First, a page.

1/17/2012

CLOWN COURT DECISION OR WHAT?

Wondering About Stephen Colbert
By Victor M Adamus



I remember back in 2010 when the decision from the Supreme Court came down in favor of Citizens United which ruled that a corporation is a person, a piece of paper that has the right to vote, prompted one notable individual on a talk show to call the Court “a clown court” and it got some ink in newspapers nationwide.  I was reminded recently that in 1964 when the Supreme Court ruled for Roe vs Wade no one made sarcastic remarks out loud because it was far too serious a decision, so serious that Ron Paul switched from being a Democrat to joining the Republican Party.  He’s been a Congressman for 30 years so I guess party preference means nothing.  He is now running for President but a distant third or fourth in the primaries.

Enter comedian Stephen Colbert who decided last year to start his own Super Pac called “Americans for a Better Tomorrow, Tomorrow”.  Is he mocking the system or the Supreme Court?  I wonder. 

His mockery, either way, is telling the nation that the Supreme Courts’ decision was a foolish one.  But aside from his humorous TV ads, naming Mitt Romney a serial killer for buying corporations, chopping them up and disposing of what he couldn’t use, Mitt the Ripper has gone on to be the hit on talking head shows coast to coast.  This guy is not just running for President, he’s running for President of the United States of South Carolina.  I haven’t quite figured it out but you can bet he’ll be running again in Kansas.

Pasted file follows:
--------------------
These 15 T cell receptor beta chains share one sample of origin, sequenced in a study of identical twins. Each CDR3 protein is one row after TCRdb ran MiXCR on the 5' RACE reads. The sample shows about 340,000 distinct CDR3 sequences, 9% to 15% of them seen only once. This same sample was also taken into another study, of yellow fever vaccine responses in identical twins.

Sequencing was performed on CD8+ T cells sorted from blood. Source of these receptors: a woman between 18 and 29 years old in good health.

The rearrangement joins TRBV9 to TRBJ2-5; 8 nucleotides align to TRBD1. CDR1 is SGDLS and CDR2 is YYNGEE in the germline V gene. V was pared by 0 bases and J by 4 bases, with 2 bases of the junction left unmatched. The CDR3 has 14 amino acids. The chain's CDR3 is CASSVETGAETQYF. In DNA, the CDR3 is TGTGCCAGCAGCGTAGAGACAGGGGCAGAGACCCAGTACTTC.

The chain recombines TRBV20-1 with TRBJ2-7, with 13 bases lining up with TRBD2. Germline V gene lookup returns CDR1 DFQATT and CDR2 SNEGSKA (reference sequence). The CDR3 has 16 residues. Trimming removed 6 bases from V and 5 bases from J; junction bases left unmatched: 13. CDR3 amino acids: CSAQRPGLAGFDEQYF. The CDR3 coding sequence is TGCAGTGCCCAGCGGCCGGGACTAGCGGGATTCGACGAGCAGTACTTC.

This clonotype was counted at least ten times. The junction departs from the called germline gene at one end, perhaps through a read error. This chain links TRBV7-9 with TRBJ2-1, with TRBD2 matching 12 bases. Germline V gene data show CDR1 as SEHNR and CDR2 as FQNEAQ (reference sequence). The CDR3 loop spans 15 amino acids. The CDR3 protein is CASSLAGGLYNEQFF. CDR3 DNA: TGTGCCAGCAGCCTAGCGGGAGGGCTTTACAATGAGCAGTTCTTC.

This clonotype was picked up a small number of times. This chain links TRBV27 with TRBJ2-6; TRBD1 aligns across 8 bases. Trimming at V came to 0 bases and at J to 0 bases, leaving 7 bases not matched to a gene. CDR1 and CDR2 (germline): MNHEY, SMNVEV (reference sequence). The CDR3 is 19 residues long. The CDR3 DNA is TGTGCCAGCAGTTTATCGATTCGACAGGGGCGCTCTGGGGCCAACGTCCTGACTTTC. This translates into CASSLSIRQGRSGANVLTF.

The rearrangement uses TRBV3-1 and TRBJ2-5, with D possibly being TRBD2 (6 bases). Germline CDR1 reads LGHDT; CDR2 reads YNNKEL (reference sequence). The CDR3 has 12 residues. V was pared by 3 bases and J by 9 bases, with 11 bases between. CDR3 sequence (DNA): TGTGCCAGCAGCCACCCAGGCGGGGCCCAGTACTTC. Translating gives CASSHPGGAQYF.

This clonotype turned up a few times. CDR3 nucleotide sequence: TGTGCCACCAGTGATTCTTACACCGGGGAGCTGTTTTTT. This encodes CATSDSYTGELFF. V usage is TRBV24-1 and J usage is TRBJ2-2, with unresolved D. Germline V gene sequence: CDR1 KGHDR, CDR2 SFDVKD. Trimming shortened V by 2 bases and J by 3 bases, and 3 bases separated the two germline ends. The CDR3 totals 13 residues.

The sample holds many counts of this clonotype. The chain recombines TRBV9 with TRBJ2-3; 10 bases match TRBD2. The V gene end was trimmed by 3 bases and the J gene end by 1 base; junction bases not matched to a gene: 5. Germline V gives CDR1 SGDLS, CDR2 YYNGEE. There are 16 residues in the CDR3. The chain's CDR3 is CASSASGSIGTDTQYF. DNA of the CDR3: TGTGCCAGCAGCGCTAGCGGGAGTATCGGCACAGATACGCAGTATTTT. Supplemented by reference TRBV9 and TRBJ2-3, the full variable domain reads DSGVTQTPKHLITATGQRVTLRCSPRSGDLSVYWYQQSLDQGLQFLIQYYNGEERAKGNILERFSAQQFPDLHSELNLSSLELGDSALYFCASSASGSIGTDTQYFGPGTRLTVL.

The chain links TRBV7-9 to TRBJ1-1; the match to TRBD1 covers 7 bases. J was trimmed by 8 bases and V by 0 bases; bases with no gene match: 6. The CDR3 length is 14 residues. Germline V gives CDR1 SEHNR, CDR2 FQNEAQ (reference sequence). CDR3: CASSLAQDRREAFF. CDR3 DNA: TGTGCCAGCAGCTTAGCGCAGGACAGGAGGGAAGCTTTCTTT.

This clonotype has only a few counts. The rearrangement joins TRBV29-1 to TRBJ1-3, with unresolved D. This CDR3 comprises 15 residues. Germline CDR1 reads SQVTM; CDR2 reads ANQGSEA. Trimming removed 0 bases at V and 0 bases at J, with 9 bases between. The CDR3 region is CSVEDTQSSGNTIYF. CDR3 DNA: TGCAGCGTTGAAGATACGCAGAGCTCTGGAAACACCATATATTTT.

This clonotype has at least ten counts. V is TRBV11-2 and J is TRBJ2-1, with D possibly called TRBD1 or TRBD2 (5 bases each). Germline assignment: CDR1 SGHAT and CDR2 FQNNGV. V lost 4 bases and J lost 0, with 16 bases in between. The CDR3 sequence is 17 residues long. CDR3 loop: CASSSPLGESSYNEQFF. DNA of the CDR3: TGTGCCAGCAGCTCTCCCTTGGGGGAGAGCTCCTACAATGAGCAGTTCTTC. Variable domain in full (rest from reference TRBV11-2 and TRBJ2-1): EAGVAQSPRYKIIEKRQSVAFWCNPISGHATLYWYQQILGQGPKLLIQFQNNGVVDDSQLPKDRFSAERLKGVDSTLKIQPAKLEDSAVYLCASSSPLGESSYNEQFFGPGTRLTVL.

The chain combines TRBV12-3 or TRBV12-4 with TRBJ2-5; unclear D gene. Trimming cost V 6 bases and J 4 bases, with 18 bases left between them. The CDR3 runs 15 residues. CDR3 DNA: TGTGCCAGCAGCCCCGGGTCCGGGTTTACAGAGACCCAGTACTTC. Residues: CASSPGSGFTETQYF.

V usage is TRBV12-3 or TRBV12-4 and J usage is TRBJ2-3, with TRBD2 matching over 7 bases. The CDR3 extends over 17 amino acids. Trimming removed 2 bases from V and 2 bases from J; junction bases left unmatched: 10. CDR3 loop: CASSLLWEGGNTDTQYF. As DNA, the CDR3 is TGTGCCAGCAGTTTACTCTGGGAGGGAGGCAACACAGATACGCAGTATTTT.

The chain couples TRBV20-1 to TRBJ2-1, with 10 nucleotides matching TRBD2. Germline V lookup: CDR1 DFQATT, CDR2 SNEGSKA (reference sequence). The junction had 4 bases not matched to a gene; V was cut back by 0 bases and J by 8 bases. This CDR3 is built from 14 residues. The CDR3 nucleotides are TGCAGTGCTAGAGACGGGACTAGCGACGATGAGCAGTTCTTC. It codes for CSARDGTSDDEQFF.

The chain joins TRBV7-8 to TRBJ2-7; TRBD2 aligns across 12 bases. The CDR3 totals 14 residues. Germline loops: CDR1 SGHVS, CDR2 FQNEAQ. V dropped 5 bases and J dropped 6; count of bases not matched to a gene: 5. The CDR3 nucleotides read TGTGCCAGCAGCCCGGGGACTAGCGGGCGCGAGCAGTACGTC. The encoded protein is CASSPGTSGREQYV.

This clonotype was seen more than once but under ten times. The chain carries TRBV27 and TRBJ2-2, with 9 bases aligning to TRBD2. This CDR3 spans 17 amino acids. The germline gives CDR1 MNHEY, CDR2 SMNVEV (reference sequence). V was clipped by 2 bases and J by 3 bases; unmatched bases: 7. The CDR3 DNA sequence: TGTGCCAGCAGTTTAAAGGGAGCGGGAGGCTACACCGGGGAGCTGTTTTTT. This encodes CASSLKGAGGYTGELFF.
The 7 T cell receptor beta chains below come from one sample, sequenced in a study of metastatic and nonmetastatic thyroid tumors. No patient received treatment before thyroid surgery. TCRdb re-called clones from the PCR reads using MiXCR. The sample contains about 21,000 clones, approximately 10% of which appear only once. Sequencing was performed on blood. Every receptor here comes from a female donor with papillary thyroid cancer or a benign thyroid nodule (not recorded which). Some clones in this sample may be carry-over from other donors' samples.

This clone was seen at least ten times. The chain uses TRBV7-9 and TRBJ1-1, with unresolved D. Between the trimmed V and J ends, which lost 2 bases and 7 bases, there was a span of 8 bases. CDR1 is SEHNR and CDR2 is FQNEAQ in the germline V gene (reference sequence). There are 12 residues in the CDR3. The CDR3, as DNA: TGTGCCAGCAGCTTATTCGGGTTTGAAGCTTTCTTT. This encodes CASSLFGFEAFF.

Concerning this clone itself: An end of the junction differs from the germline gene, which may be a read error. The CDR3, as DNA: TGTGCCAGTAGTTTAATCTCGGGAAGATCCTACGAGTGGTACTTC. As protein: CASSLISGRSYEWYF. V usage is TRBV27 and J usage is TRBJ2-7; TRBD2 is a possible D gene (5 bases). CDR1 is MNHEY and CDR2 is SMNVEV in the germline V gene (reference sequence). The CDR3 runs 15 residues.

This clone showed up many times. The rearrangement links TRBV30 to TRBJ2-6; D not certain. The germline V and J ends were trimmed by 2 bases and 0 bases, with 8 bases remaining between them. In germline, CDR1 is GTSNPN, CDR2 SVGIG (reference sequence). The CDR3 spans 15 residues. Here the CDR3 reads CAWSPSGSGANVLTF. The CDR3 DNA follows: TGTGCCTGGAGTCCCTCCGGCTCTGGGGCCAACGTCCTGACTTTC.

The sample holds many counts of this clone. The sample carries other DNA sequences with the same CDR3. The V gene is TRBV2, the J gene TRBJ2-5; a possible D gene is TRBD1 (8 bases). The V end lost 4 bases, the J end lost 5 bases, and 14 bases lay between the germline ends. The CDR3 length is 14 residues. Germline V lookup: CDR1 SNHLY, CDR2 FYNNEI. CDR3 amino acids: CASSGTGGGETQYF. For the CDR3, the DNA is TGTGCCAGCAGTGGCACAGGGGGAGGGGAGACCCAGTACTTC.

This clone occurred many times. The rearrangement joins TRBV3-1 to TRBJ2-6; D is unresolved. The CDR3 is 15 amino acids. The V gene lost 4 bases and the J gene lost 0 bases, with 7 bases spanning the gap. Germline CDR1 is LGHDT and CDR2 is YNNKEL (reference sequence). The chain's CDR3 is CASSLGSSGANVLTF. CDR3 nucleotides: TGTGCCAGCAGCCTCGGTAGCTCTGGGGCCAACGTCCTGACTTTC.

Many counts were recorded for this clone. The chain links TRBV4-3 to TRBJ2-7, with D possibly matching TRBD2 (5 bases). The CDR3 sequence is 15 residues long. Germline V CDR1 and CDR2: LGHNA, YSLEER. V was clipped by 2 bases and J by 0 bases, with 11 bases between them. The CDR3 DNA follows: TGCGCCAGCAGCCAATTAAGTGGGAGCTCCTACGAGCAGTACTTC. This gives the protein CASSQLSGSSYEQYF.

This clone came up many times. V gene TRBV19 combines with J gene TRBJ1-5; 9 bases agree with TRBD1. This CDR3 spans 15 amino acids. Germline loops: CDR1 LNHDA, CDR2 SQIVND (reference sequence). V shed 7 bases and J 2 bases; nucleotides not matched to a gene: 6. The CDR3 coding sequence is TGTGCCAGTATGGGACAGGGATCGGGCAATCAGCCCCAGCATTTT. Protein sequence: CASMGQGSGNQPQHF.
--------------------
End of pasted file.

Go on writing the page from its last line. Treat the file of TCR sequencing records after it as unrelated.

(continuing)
Colbert is mocking the loop holes in campaign financing.  He’s doing it, as anyone with money can do, thanks to the Supreme Court, but showing how outrageous it is for corporations and even foreign countries to access our political process by taking away voter confidence.  If you can only vote for a person who is backed by billions of dollars, how do you know that person isn’t obligated to the corporation that bought him or her the Presidency?

Could it happen in real life?  Here in America?  Where a billionaire could introduce a third party candidate that runs for president and wins?  Any number of wonderings come to my mind on this issue.  After all, Money buys power.  Money in the U.S. IS power.  We’ve had our fill of Wall Street greed but this Super Pac fund could really get out of hand.

So Colbert hands his Super Pac over to his friend Jon Stewart of the Daily Show and if they play by the rules neither can communicate only Stewart can call the shots as to what the campaign ads say.  When asked about how serious he feels taking over a Super Pac Stewart replied, “Mitt Romney claims to be pro-corporations.  But would you let him date your daughters corporation?”

I think I know where this is going.  Hang onto your hat.
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